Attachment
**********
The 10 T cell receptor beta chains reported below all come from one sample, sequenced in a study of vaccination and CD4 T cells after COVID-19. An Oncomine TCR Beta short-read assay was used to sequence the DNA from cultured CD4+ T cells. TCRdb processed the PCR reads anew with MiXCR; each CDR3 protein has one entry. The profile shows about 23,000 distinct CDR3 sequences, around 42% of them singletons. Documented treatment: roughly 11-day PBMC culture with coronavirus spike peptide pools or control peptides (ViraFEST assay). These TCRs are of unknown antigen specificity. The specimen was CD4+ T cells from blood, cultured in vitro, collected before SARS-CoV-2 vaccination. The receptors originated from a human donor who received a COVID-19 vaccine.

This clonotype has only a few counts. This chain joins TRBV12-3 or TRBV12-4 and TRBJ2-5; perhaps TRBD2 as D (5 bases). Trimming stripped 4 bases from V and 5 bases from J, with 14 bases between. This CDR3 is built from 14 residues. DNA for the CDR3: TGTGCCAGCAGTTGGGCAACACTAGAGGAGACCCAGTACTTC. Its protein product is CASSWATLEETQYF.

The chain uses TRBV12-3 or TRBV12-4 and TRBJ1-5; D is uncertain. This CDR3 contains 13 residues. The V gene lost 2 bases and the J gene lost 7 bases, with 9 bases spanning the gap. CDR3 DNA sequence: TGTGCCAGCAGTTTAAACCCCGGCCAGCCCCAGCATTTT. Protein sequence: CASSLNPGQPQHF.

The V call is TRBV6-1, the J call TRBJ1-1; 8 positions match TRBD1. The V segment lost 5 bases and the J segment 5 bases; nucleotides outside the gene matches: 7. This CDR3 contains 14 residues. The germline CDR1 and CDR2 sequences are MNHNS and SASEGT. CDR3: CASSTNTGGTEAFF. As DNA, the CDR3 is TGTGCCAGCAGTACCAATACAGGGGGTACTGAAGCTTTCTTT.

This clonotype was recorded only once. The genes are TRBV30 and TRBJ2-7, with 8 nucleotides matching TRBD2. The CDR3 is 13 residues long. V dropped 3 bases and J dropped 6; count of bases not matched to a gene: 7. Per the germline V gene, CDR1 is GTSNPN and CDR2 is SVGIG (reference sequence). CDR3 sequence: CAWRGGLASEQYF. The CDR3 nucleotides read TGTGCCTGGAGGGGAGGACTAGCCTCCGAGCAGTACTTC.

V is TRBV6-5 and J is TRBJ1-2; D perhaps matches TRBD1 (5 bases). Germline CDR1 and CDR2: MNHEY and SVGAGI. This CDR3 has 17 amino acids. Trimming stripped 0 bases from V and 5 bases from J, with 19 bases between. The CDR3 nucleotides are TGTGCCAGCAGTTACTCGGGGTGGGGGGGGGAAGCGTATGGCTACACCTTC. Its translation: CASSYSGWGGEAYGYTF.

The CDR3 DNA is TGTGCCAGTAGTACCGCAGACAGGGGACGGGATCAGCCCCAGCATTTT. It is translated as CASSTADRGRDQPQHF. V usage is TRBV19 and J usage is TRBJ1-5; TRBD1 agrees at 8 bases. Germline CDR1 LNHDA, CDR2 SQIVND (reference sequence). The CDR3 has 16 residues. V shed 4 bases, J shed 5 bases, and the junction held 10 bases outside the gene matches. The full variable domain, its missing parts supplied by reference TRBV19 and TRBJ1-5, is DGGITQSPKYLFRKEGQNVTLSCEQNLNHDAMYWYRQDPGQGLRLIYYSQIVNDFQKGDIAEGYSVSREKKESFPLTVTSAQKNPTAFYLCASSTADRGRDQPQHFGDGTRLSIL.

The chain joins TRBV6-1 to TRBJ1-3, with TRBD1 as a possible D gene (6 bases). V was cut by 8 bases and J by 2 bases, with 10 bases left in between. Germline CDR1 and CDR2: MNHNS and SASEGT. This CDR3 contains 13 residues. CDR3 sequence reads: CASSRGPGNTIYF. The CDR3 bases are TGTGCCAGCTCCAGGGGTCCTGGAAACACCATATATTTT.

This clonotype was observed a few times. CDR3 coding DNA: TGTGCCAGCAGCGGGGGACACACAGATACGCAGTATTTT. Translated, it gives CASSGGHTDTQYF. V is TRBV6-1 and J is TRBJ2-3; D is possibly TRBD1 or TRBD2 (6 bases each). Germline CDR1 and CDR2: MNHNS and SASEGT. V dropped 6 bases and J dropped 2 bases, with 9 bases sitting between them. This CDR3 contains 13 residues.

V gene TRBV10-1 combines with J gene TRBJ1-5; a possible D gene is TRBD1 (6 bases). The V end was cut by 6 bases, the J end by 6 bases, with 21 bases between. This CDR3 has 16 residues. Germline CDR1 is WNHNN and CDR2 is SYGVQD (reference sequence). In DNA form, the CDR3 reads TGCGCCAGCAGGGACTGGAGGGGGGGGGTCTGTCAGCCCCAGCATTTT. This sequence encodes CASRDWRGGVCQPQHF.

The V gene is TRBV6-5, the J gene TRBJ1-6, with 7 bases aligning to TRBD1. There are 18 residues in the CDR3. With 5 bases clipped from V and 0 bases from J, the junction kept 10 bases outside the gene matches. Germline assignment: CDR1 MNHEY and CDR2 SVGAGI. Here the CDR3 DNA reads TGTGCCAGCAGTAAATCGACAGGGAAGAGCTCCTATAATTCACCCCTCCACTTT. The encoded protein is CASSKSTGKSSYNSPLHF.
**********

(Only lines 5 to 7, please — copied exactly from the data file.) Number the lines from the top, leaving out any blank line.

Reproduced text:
This clonotype was recorded only once. The genes are TRBV30 and TRBJ2-7, with 8 nucleotides matching TRBD2. The CDR3 is 13 residues long. V dropped 3 bases and J dropped 6; count of bases not matched to a gene: 7. Per the germline V gene, CDR1 is GTSNPN and CDR2 is SVGIG (reference sequence). CDR3 sequence: CAWRGGLASEQYF. The CDR3 nucleotides read TGTGCCTGGAGGGGAGGACTAGCCTCCGAGCAGTACTTC.

V is TRBV6-5 and J is TRBJ1-2; D perhaps matches TRBD1 (5 bases). Germline CDR1 and CDR2: MNHEY and SVGAGI. This CDR3 has 17 amino acids. Trimming stripped 0 bases from V and 5 bases from J, with 19 bases between. The CDR3 nucleotides are TGTGCCAGCAGTTACTCGGGGTGGGGGGGGGAAGCGTATGGCTACACCTTC. Its translation: CASSYSGWGGEAYGYTF.

The CDR3 DNA is TGTGCCAGTAGTACCGCAGACAGGGGACGGGATCAGCCCCAGCATTTT. It is translated as CASSTADRGRDQPQHF. V usage is TRBV19 and J usage is TRBJ1-5; TRBD1 agrees at 8 bases. Germline CDR1 LNHDA, CDR2 SQIVND (reference sequence). The CDR3 has 16 residues. V shed 4 bases, J shed 5 bases, and the junction held 10 bases outside the gene matches. The full variable domain, its missing parts supplied by reference TRBV19 and TRBJ1-5, is DGGITQSPKYLFRKEGQNVTLSCEQNLNHDAMYWYRQDPGQGLRLIYYSQIVNDFQKGDIAEGYSVSREKKESFPLTVTSAQKNPTAFYLCASSTADRGRDQPQHFGDGTRLSIL.